“An allegory,” “ a parable,” “a nuptial song.” Here we read of the expressions of love between a bridegroom and His bride. They are set forth and illustrated showing the mutual affections that pass between God and a remnant of mankind.”

Song of Solomon was written to the Jews. They believed that the ideal marriage union as expressed in this Book, represent the relationship between God and His people, Israel.

Regardless of the interpretation, this song shows the tenderness and beauty of love, both human and divine.  It teaches that God intends for human beings to enjoy physical love within the commandments of which God has given us.

Human writer: Solomon

Solomon 1:1 Refers to this Book as the “Song of Songs.” This means: “The finest of all songs.”

I Kings 4:32 tells us that Solomon wrote 1,005 songs

II Timothy 3:16 tells us “all Scripture is given by inspiration of God, and is profitable,”

The message also has application to us as well as Israel. Ephesians 5:25

The Bible, over and over again, reminds us of love. We are told what to love and what not to love. I John 2:15

The Bible is a love story; every page in the Bible is one of God’s love letters to us. The entire Bible shows WHY God loved the world; HOW God loved the world; and HOW LONG God will love the world.

The Rose Of Sharon: 2:1

  • This express his presence with his people in this world, the easiness of our access to him,                                  and the beauty and sweetness which  we can find in him.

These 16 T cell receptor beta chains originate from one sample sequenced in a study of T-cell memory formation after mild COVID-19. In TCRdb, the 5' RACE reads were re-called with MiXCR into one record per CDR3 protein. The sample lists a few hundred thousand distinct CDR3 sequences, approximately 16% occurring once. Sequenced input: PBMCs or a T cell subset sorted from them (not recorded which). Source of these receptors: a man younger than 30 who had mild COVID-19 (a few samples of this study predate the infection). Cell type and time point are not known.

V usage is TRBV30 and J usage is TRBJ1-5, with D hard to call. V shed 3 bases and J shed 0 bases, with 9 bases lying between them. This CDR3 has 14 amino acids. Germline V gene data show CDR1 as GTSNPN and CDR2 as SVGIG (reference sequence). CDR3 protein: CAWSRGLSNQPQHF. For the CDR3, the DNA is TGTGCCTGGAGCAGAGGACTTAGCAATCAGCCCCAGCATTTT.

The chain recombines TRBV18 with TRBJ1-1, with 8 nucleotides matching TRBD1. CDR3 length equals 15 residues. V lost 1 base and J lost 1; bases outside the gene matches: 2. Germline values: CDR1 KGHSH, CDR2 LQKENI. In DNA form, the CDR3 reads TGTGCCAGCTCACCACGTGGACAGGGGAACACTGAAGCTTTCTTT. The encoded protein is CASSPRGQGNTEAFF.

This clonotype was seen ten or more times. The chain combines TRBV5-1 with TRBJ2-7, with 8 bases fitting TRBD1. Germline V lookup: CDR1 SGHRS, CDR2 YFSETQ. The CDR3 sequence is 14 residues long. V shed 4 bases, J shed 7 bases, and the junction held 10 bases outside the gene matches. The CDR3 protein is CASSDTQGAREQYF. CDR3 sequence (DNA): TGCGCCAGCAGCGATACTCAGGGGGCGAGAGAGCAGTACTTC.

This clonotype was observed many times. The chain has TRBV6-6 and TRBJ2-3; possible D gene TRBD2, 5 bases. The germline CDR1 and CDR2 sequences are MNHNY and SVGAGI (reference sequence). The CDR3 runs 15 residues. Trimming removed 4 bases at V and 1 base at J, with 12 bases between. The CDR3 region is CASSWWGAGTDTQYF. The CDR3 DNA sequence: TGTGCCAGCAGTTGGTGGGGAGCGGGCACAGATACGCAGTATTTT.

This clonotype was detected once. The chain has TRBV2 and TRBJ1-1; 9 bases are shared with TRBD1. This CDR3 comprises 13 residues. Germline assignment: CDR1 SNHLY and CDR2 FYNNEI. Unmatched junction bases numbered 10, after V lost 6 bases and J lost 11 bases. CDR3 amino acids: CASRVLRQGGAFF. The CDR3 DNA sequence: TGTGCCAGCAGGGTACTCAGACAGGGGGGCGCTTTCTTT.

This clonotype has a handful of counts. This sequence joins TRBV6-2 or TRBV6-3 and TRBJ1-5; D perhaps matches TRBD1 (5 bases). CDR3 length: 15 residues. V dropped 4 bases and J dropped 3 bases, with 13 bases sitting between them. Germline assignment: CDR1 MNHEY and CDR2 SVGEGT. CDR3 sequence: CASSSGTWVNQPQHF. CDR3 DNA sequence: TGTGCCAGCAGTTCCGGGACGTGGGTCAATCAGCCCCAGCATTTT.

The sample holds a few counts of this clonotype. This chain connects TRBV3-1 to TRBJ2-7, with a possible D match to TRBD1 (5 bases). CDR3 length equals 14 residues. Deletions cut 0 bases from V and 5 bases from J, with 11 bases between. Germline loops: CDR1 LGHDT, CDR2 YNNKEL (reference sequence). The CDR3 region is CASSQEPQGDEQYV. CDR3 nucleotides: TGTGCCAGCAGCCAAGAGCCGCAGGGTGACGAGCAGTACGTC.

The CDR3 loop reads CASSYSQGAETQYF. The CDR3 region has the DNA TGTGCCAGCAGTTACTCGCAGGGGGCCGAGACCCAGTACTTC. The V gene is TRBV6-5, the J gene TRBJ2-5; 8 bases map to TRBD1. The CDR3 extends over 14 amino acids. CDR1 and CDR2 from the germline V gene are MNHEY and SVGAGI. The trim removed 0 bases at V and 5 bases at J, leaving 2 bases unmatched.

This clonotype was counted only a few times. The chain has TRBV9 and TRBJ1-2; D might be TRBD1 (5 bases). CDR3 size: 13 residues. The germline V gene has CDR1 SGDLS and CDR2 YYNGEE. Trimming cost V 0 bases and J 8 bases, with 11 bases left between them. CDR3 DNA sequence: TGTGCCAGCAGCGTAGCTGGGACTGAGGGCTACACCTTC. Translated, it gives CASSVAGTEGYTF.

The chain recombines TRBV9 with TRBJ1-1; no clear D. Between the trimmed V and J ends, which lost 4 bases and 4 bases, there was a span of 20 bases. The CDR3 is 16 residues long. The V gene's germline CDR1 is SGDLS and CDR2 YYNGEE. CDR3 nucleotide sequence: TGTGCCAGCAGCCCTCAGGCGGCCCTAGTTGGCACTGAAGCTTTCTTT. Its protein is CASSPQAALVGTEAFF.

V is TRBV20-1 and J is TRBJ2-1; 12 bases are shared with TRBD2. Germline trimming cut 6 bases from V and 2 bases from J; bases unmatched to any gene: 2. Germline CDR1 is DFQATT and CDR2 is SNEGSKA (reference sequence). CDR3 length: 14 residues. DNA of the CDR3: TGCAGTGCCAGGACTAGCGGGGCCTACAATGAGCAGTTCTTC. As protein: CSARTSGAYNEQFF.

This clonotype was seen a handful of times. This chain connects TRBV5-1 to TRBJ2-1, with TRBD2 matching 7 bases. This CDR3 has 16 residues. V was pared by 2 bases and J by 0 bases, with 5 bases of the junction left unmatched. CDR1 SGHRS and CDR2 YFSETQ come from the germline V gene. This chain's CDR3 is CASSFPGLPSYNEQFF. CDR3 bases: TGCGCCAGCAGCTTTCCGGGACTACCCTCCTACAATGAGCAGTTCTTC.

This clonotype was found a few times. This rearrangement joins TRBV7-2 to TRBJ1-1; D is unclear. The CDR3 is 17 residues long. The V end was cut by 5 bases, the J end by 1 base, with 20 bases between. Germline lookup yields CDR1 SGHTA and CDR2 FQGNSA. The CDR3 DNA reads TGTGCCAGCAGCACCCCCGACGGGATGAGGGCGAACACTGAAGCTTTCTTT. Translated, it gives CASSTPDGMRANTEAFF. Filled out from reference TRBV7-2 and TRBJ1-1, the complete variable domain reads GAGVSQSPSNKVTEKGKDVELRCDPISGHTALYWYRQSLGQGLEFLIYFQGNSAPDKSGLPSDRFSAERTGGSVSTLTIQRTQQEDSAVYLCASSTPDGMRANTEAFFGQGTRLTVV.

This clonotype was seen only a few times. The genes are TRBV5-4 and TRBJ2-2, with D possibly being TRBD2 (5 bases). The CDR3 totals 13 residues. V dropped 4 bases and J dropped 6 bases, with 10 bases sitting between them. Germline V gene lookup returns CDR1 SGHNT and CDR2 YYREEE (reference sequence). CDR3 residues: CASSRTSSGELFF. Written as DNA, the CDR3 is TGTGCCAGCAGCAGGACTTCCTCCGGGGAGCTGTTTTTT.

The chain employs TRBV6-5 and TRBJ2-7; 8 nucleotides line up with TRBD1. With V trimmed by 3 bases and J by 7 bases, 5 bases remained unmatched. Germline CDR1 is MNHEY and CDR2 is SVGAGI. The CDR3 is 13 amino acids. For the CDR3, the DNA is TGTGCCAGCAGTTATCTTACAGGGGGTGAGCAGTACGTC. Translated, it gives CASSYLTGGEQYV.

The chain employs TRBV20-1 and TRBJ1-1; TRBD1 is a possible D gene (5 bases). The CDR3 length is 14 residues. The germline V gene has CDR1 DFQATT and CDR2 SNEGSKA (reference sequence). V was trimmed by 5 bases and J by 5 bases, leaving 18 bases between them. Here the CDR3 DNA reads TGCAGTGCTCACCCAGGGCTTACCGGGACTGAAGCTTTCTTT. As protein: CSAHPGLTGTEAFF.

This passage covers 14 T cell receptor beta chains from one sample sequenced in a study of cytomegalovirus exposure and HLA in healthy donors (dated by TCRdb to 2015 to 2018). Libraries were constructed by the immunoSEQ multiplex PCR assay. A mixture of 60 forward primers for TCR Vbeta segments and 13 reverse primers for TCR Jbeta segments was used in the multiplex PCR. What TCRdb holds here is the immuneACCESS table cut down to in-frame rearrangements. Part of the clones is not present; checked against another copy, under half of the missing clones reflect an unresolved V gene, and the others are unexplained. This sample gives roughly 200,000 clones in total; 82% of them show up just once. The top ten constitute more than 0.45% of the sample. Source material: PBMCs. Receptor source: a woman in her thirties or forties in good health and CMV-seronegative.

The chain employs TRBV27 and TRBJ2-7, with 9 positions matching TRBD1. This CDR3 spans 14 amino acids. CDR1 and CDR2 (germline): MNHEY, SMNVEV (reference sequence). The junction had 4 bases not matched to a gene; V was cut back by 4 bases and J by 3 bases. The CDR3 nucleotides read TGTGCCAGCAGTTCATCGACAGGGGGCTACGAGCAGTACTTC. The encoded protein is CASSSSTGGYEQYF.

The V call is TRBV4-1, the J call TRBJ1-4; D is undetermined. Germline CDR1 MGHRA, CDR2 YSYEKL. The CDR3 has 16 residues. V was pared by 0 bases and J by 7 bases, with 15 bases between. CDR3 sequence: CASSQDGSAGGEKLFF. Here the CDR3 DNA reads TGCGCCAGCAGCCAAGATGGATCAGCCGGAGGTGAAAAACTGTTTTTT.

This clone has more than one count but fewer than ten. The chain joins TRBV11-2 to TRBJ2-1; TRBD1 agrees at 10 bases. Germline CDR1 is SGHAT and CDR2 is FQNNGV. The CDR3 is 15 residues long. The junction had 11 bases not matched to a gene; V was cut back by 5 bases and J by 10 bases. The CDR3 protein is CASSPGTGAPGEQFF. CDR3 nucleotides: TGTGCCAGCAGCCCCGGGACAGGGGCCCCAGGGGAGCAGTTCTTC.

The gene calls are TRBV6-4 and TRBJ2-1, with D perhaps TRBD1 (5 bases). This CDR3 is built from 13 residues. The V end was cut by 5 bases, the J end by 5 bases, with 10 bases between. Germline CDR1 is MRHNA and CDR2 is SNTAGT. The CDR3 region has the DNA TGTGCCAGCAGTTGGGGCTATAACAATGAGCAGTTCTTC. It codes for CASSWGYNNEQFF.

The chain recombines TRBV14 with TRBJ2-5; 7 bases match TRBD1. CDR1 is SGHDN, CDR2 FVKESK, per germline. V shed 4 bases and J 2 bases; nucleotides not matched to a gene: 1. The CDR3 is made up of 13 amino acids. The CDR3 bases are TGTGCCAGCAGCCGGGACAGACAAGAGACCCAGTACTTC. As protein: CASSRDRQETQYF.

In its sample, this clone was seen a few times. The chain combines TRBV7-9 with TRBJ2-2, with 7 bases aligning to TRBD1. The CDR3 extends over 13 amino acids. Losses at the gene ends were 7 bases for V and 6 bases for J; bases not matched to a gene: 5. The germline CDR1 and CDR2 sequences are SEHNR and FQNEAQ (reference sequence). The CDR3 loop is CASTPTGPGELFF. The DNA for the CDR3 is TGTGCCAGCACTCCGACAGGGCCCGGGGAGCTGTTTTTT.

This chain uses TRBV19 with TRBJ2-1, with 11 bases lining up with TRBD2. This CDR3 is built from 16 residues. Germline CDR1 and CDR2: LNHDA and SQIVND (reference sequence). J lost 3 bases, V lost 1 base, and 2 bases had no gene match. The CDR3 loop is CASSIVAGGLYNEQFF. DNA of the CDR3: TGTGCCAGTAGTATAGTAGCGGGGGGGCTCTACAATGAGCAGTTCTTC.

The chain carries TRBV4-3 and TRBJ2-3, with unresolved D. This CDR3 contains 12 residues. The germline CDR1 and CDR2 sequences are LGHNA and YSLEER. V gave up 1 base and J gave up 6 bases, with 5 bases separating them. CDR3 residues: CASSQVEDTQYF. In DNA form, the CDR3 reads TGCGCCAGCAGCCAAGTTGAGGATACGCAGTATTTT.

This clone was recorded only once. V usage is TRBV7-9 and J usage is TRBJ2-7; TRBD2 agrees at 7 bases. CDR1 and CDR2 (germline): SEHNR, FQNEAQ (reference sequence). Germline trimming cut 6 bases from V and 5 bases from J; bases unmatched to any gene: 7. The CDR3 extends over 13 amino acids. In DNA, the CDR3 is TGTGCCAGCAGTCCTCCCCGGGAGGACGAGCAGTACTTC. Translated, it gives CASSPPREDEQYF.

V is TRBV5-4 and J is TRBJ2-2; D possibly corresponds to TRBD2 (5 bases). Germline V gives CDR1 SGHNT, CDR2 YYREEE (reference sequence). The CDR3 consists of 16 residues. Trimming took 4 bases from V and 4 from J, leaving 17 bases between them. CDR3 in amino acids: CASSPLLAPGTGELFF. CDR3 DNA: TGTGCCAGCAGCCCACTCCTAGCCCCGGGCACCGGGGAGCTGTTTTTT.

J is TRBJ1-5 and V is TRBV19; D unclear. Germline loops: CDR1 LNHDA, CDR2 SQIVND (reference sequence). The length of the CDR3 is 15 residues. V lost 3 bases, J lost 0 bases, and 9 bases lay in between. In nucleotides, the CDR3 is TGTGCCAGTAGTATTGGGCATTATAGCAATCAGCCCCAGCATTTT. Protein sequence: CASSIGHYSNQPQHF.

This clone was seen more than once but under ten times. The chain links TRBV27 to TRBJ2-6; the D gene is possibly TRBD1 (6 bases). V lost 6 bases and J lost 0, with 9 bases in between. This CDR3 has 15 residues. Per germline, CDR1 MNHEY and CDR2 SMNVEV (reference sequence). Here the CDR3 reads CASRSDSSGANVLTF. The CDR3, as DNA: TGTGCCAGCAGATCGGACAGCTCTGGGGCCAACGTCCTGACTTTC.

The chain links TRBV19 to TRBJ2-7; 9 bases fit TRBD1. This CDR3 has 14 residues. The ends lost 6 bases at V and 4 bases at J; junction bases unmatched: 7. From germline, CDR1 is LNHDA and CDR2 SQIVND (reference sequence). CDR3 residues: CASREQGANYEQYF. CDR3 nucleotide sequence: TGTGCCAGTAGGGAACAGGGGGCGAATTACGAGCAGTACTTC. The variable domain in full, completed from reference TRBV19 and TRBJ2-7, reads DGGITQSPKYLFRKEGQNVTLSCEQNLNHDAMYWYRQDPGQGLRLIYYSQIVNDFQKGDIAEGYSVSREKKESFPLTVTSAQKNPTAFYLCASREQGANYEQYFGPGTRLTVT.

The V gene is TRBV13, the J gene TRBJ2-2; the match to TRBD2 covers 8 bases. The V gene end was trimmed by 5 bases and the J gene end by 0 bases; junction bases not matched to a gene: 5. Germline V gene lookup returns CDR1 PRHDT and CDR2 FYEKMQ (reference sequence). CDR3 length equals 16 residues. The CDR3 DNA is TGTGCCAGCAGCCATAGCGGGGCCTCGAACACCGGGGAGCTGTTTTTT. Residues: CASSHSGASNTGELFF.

• The rose, for beauty and fragrance, is the chief of flowers, and our Saviour prefers the clothing of the lily before  that of Solomon in all his glory.
  1. He is not a rose locked up in a garden
  2. all may come and receive benefit by him and comfort in him.
  3. He is a lily for whiteness
  4. a lily of the valleys for sweetness
  5. He is a lily of the valleys, or low places, in his humiliation, exposed to injury.
  6. Lily among thorns: 2:2
  7. the lily is white: the righteousness of Christ
  8. the rose is red: His blood
  9. thorns are the “wicked:” the unsaved in this world; II Samuel 23:6 –
  10. The title of daughter, is often given to whole nations.

          Solomon 5:8-9, refers to Daughters of Jerusalem

  • The “Rose of Sharon” is probably the cistus or rock-rose, several species of which abound  in Palestine
  • lilies were molded on the rim of the molten laver in the Temple: I Kings 7:26

Here’s The Story:  Solomon 2:6

  • His left hand “IS”
  • His hand doth embrace
  • Notice the change Solomon 8:3
  • The word “should”
  • He wants to embrace her, but she won’t let Him … rejection
  • the sadness of folks rejecting Christ as Saviour
  • the sadness of Christians who won’t live for Christ

III. The Bible Is A Wonderful Love Story

  1. 23 times: Solomon mentions the word “love” in this Book